References

  1. Endothelialization of Drug Eluting Stents and its Impact on Dual Anti-platelet Therapy Duration – Pharmacol Res 2015
  2. Functionally Incomplete Re-Endothelialisation of Stents and Neoatherosclerosis – JACC 2017
  3. A Comprehensive Update On Aspirin Management During Noncardiac Surgery 2020
  4. One-year Results of a Factorial Randomized Trial of Aspirin vs Placebo and Clonidine vs Placebo in Patients Having Noncardiac Surgery – Anesthesiology 2020
  5. Effects of Meloxicam on Platelet Function in Healthy Adults – J Clin Pharmacol 2002
  6. 2019 ACC/AHA Guideline on the Primary Prevention of Cardiovascular Disease – Circulation 2019
  7. Aspirin in Patients Undergoing Noncardiac Surgery - POISE-2 - NEJM 2014
  8. Effect of aspirin in vascular surgery in patients from a randomized clinical trial – POISE-2 – BJS 2018
  9. Low-dose and high-dose acetylsalicylic acid for patients undergoing carotid endarterectomy – RCT – Lancet 1999
  10. Dual antiplatelet therapy reduces stroke but increases bleeding at the time of carotid endarterectomy – J Vasc Surg 2016
  11. Rationale and design of the POISE-2 Trial – Am J Heart 2014
  12. One-year Results of a Factorial Randomized Trial of Aspirin vs Placebo and Clonidine vs Placebo in Patients Having Noncardiac Surgery – Anesthesiology 2020
  13. Timing of Surg after BMS and DES – AJC 2009
  14. Perioperative Cardiovascular Risk of Prior Coronary Stent Implantation Among Patients Undergoing Noncardiac Surgery – JACC 2016
  15. Prevention of Premature Discontinuation of Dual Antiplatelet Therapy in Patients with Coronary Artery Stents – JACC 2007
  16. UpToDate – Clinical use of intracoronary bare metal stents – Last Update 16-12-2020
  17. 2017 ESC focused update on DAPT in CAD Developed In Collaboration with EACTS – European Heart Journal 2018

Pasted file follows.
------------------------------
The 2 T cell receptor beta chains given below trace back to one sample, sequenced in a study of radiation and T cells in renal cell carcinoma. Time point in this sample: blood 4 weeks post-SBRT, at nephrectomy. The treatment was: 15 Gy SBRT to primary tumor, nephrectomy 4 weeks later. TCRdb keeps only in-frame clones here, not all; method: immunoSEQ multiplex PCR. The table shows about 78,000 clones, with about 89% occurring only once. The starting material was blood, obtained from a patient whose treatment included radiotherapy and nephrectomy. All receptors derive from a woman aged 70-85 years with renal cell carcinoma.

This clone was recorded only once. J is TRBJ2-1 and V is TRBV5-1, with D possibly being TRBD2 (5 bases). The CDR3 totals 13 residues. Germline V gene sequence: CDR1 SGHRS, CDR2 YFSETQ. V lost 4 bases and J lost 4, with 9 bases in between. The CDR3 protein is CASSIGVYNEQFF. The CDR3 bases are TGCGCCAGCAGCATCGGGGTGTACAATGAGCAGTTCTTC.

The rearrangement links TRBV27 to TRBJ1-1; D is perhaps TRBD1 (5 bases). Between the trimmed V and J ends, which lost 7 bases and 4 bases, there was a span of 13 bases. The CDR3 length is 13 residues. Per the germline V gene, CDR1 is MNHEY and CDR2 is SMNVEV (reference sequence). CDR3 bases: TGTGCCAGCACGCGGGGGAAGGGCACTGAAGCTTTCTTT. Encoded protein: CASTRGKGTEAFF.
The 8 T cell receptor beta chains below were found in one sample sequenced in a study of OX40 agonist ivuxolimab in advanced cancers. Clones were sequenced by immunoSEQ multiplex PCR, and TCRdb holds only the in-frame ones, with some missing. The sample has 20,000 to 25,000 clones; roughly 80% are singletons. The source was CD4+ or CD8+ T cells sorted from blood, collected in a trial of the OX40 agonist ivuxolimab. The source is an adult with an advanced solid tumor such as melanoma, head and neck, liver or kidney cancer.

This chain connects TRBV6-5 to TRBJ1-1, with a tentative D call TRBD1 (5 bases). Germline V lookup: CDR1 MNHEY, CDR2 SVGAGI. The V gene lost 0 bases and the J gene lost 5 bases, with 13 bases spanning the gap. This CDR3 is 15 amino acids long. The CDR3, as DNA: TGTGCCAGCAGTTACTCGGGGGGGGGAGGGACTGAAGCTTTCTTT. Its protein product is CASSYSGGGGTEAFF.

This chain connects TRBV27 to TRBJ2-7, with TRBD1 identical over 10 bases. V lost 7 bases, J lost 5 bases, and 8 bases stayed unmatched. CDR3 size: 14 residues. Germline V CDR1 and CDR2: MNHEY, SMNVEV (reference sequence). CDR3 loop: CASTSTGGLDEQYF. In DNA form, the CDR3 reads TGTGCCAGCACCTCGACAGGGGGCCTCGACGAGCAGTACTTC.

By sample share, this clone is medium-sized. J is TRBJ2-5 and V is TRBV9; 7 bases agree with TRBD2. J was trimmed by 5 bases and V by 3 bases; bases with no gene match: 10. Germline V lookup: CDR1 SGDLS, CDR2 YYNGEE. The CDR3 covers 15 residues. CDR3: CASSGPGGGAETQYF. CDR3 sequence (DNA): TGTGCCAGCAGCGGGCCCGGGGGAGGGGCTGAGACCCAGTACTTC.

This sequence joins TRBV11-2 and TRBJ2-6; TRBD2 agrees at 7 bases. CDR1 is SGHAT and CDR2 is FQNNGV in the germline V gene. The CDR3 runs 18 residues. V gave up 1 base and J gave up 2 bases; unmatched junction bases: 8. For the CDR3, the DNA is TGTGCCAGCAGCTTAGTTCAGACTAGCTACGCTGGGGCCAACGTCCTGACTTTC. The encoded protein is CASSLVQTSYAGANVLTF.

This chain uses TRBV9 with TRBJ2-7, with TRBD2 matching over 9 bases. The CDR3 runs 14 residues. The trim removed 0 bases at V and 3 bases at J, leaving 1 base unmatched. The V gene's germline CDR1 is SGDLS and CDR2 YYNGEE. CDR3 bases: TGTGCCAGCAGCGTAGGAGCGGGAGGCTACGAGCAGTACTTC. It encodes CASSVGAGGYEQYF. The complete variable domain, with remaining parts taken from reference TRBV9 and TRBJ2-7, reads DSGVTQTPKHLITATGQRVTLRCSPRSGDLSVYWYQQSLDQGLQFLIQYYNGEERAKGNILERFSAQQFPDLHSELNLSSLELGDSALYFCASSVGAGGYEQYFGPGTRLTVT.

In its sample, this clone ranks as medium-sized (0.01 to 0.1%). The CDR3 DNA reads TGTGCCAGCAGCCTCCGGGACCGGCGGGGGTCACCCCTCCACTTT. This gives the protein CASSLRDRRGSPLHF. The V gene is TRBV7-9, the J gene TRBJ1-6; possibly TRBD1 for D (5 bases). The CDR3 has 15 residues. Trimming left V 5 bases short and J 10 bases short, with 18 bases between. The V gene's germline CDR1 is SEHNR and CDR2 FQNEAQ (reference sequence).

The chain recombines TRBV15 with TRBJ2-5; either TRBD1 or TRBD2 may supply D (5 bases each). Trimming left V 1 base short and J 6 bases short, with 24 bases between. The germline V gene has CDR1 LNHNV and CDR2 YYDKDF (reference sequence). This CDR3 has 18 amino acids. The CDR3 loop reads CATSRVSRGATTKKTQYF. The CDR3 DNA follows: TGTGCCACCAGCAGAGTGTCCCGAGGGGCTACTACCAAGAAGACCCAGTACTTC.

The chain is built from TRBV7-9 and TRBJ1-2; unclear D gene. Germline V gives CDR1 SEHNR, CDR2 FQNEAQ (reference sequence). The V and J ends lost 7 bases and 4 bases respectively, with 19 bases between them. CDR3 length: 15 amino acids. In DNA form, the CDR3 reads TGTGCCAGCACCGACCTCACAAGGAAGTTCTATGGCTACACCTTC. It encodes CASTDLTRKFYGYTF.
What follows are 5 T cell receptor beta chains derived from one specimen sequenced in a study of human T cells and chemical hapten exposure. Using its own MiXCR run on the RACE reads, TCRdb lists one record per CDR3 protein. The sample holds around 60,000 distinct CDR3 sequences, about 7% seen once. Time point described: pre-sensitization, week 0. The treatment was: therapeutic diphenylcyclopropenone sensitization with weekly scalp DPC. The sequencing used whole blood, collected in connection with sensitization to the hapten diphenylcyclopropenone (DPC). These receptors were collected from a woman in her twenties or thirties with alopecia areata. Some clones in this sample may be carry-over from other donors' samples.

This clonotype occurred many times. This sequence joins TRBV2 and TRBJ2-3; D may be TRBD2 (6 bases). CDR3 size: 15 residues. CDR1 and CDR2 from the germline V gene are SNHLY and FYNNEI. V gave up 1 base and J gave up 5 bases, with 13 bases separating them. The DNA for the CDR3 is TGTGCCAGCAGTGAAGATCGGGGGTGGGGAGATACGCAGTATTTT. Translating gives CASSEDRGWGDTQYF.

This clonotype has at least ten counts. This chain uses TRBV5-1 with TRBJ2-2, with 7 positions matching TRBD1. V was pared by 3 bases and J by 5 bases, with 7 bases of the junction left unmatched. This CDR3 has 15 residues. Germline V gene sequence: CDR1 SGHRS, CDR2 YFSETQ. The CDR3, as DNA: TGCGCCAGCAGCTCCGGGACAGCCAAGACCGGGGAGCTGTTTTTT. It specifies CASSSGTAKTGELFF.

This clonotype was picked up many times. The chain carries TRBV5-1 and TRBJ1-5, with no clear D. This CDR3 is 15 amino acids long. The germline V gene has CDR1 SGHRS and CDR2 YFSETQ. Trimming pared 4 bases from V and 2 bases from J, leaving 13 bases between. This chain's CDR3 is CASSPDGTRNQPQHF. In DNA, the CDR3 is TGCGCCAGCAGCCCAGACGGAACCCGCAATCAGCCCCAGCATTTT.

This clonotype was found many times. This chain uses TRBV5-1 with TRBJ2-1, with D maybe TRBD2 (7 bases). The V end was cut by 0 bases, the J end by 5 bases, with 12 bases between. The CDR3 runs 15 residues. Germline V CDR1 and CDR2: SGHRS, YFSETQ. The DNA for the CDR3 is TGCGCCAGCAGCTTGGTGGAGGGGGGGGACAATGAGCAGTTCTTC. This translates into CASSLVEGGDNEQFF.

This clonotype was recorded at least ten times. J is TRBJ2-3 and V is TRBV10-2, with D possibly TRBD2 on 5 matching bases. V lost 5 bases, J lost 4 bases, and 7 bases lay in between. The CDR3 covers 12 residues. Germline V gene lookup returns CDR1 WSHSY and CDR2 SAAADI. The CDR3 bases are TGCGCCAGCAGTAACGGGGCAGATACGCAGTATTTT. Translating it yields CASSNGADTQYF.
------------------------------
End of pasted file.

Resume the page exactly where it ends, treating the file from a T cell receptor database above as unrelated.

18. Management of antiplatelet therapy in patients with Coronary Stents Undergoing Noncardiac Surgery – Association with Adverse Events – BJA 2018
  19. Timing of Noncardiac Surgery Coronary Artery Stenting With Bare Metal or Drug-Eluting Stents – AJC 2009
  20. 2016 ACC-AHA Guideline Focused Update on Duration of Dual Antiplatelet Therapy in Patients With Coronary Artery Disease – JACC 2016
  21. Previous Coronary Stent Implantation and Cardiac Events in Patients Undergoing Noncardiac Surgery – Circ Cardiovasc Interv 2010
  22. Timing of Surgery After Bare Metal Stents and Drug Eluting Stents – AJC 2009
  23. Risk Associated With Surgery Within 12 Months After Coronary Drug-Eluting Stent Implantation – JACC 2016
  24. Risk of Elective Major Noncardiac Surgery After Coronary Stent Inserion - Circulation 2012
  25. A Comprehensive Update On Aspirin Management During Noncardiac Surgery 2020
  26. UpToDate - Clinical use of intracoronary bare metal stents - Last Update 16-12-2020
  27. Incomplete Revascularization Is Associated With an Increased Risk for Major Adverse Cardiovascular Events Among Patients Undergoing Noncardiac Surgery - JACC 2017
  28. Use of Antiplatelet Therapy/DAPT for Post-PCI Patients Undergoing Noncardiac Surgery - JACC 2017
  29. Patterns of Antiplatelet Therapy During Noncardiac Surgery in Patients with Second Generation DES – J Am Heart Assoc 2020
  30. AHA – ASA – Guidelines for the Prevention of Stroke in Patients with Stroke and Transient Ischaemic Attack – Stroke 2014
  31. Perioperative Aspirin Therapy in non-cardiac surgery – a systemic review and meta-analysis of randomized controlled trials – Int J Card 2018
  32. Prevention of Pulmonary Embolism and Deep Vein Thrombosis with Low Dose Aspirin – PEP Trial – Lancet 2000
  33. Perioperative covert stroke in patients undergoing non-cardiac surgery – NeuroVISION – Lancet 2019
  34. Aspirin In Patients With Previous Percutaneous Coronary Intervention Undergoing Noncardiac Surgery - Annals Int Med 2018
  35. Perioperative Management of APT in Pts w Coronary Stents - Italian Consensus Document - Eurointervention 2014
  36. Perioperative Management of Antiplatelet Therapy in Noncardiac Surgery - Curr Opin Anaesthesiol 2020
  37. Periprocedural antithrombotic management for lumbar puncture - Association of British Neurologists clinical guideline - BMJ 2018